Whichever party wins must continue economic reforms
The Economic Programme Oversight Committee (EPOC) has reiterated that whichever party forms the Government following the February 25 general election should commit to continuing the reforms under Jamaica's four-year economic support programme with the International Monetary Fund (IMF).
Adopting a position taken by Fitch Ratings agency that the "the fiscal policy stance will remain broadly unchanged after the general election ... and that the next government will adhere to the IMF programme through March 2017," EPOC co-chairman Richard Byles said "that pretty much summarise EPOC's point of view, too".
Fitch, which earlier this month upgraded Jamaica's long-term foreign and local currency IDRs (International Depository Receipts) to B from B- and revised the rating outlook to stable from positive, said that continuing the fiscal policy stance was a key assumption underlying that upgrade.
"So whichever party forms the Government, that is the hope that we certainly have, and I think all Jamaica should have, because we have made a lot of sacrifices to get where we are today, and we ought to keep achieving these targets and reap the benefits in the near future," said Byles.
"So whichever party, let's just recognise that we have to do this," he added, while addressing a press conference at Sagior Life, New Kingston yesterday.
A BIG CHALLENGE
Byles made the observation after he was asked about a proposal by Opposition and Jamaica Labour Party leader Andrew Holness to increase the income tax threshold from $600,000 to $1.5 million if that party forms the next government.
He said that while he would rather not comment on that suggestion, "What I'd point to ... is that challenge we have in meeting even this primary balance. It's a big challenge to meet. Any proposal that gives up revenues has to have an accompanying measure to fix that gap because that gap will make us miss the primary balance target."
Byles said he was not commenting on whether the proposal was good, bad, whether it can be funded or not.
"I'm just looking at it from an IMF point of view, EPOC point of view. It's a tight, tight battle to keep the current targets, and if we were to give up revenue, we must have a way in which we can recoup that revenue," he said.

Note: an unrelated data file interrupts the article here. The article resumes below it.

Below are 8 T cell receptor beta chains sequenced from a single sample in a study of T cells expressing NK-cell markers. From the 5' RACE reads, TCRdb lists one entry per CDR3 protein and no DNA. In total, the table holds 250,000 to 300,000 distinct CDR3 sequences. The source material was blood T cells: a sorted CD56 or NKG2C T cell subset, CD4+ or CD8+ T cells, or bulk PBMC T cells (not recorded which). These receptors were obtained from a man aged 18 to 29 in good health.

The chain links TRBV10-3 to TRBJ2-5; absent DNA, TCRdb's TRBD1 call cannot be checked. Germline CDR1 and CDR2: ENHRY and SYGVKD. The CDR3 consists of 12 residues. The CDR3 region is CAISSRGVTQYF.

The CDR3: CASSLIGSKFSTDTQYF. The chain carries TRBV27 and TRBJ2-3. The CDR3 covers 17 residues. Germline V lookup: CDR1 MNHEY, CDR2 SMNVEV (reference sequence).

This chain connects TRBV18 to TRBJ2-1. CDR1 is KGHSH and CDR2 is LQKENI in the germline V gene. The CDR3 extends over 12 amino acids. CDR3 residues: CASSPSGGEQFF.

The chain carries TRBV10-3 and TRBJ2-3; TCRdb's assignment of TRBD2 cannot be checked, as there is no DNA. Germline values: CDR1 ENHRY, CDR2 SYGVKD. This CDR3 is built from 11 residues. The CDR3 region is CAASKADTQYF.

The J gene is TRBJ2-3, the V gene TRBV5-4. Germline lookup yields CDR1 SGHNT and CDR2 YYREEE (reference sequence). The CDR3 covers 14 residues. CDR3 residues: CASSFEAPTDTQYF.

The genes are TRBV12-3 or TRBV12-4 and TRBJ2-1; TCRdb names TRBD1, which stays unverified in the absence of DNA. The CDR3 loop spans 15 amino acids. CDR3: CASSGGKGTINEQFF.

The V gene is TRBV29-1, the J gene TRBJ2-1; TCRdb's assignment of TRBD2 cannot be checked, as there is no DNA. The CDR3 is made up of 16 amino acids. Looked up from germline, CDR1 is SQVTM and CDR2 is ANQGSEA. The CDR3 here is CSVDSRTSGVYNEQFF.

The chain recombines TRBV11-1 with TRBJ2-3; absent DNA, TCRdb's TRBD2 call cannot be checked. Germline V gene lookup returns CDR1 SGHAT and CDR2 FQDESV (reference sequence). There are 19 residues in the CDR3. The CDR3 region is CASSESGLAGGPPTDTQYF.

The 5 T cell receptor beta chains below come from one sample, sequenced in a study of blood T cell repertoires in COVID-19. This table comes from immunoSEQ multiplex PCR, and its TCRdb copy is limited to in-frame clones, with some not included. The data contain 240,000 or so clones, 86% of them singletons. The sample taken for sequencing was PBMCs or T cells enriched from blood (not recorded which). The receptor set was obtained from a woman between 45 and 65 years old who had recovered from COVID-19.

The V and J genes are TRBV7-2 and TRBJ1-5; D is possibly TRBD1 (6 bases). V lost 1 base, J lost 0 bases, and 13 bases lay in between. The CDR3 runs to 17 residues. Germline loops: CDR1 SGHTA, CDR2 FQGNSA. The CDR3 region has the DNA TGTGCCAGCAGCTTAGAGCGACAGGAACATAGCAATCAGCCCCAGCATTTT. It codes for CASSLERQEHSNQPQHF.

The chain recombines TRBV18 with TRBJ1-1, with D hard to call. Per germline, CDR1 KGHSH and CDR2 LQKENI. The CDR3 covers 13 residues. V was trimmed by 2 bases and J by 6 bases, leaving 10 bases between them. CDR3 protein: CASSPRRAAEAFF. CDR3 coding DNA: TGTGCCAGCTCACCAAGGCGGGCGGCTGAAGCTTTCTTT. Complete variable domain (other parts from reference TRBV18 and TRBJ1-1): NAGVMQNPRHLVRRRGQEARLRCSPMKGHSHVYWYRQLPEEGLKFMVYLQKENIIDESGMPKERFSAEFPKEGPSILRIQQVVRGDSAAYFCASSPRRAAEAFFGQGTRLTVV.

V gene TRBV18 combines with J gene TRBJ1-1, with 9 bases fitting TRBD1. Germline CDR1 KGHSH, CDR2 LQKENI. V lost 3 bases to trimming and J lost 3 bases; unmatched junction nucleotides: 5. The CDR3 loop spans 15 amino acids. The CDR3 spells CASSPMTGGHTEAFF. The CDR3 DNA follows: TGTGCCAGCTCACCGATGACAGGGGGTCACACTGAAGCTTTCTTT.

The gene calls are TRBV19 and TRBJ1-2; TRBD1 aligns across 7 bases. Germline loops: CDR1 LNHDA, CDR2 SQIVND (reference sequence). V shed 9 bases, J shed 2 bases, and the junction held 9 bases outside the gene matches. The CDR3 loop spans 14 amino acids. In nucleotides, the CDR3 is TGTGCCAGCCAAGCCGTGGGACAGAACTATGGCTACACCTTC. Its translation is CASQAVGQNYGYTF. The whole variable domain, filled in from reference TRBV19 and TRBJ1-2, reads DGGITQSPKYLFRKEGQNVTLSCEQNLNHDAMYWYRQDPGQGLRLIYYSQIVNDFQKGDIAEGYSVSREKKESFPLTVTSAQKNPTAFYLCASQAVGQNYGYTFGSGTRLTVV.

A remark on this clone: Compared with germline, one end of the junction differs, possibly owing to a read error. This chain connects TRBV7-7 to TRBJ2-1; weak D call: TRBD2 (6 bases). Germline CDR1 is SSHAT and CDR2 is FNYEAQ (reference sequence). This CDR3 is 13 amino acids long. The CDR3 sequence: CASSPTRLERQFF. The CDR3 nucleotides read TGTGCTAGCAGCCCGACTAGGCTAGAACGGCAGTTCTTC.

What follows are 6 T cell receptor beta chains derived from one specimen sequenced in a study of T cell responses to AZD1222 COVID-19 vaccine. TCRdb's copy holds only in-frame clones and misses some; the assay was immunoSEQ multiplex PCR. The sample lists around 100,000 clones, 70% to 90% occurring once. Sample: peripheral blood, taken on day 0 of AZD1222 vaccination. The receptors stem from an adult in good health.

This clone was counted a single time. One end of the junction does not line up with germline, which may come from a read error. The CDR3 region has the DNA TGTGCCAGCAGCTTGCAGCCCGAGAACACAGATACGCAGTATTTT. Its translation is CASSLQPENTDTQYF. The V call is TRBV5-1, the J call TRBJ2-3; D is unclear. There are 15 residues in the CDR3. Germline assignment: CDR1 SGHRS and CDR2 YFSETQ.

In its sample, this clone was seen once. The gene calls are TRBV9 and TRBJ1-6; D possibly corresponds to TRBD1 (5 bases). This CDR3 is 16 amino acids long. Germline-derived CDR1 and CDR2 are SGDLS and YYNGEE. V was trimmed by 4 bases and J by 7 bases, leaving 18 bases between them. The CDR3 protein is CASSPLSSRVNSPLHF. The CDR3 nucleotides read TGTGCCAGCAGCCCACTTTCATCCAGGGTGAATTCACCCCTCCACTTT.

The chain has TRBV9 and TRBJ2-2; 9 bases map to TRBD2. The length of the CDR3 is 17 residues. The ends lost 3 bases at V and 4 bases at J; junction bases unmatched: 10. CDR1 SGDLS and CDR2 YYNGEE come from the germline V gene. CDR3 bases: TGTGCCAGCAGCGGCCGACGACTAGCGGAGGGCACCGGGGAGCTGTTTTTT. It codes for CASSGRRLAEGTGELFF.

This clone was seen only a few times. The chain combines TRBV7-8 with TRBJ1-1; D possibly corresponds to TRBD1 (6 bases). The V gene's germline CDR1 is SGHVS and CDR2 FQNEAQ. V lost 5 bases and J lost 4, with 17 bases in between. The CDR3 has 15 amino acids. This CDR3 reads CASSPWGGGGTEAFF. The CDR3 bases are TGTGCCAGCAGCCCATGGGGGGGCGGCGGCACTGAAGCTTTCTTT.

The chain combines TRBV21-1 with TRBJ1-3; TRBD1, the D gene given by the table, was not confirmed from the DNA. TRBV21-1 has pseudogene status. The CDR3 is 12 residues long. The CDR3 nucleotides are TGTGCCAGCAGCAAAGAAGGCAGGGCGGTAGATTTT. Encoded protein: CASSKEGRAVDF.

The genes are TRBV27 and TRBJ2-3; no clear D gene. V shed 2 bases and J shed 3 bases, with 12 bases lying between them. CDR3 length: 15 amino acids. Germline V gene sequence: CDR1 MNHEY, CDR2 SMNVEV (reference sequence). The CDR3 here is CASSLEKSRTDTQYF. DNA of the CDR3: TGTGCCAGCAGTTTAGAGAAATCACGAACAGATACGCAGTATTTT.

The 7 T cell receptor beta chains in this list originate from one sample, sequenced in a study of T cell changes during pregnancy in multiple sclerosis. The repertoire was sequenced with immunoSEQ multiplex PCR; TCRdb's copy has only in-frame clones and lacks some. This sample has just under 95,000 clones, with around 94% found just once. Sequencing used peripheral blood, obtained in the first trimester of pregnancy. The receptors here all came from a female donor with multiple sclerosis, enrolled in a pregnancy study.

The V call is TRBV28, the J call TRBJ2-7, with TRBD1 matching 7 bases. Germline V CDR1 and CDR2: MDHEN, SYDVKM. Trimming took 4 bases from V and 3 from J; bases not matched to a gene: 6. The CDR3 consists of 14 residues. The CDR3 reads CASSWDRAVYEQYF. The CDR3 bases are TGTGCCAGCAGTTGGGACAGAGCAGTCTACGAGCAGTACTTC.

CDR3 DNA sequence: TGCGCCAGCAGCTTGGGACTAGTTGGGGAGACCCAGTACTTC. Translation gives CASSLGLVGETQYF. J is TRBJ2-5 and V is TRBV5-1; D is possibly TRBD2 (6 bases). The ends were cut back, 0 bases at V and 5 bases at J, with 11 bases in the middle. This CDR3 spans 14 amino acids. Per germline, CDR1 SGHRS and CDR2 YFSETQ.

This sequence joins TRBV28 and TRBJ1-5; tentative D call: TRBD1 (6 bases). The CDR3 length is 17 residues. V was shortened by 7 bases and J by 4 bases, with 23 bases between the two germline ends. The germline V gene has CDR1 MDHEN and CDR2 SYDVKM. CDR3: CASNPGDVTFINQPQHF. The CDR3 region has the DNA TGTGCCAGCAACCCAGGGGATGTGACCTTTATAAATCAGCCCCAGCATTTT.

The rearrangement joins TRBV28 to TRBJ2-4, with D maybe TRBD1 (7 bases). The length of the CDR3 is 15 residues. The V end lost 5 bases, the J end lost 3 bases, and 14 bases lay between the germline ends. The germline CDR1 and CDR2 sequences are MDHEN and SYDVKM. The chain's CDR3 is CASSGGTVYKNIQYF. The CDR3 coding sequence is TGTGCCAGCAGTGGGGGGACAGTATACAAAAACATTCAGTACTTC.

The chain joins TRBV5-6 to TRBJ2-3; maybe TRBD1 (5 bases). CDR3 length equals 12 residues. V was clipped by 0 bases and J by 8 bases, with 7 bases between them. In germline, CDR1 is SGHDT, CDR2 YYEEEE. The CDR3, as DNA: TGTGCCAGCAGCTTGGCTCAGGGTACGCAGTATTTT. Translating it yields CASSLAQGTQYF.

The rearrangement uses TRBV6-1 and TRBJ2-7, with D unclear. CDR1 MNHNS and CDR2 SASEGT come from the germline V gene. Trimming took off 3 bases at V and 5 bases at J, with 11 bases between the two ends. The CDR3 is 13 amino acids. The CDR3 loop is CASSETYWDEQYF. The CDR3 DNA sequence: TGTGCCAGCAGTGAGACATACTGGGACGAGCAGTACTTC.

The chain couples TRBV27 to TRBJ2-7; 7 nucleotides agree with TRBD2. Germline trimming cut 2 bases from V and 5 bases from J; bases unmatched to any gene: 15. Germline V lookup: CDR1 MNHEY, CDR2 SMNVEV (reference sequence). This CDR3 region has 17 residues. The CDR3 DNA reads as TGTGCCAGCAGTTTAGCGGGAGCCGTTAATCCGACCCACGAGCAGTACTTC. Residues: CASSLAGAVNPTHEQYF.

Byles also refused to be drawn to comment on the manifestos published by the incumbent People's National Party and the JLP.
"Manifestos can say anything, but policy is another thing," he said. "So what is written on a piece of paper for an election purpose it's not necessarily something we are going to comment on. If either party translates that into policy and that policy offends achievement of these targets, then you will hear a comment from EPOC," he said.
Byles earlier reported that Jamaica surpassed the IMF target for the primary surplus, which stood at $66 billion for the quarter to the end of December 2015, just under $6 billion above the target of $60.7 billion.
NEXT VISIT BY IMF
The Net International Reserves was US$2.44 billion, also surpassing the IMF target of US$$1.64 billion.
"So all other things being equal, I expect that we will pass the 11th review by the IMF," he said
The IMF team was scheduled to be in Jamaica this month, "but with the pending general election, they have elected to come after the election and when a new government is installed, regardless of which party forms that new government," said the EPOC co-chair who released the 33rd communiquÈ of the non-public sector members of the committee at the briefing.
Tax revenues for the review period were $6.6 billion ahead of target, with the major taxes contributing to that performance being tax on interest, up $4.5 billion; special consumption tax, up $2.4 billion; company tax, up $1.7 billion and general consumption tax, up $1.5 billion.
Taxes which underperformed were telephone call tax and customs duty, both of which were below target by $0.9 billion, as well as tax on dividends, which was $0.6 billion below target. Grants lag budget by $3.2 billion.
Expenditure for the fiscal year to December was $3.5 billion below budget. However, Byles said capital expenditure of $26 billion has almost caught up with the budget.
He said the last quarter - January to March - is a tough quarter for fiscal targets.
"We have to move from approximately $60 billion of primary surplus to $120 billion of primary surplus at March," he said.
"So in one quarter, we have to do what we have done in three quarters. It so happens that that's how government revenues are skewed, particularly taxes from companies and individuals," Byles explained.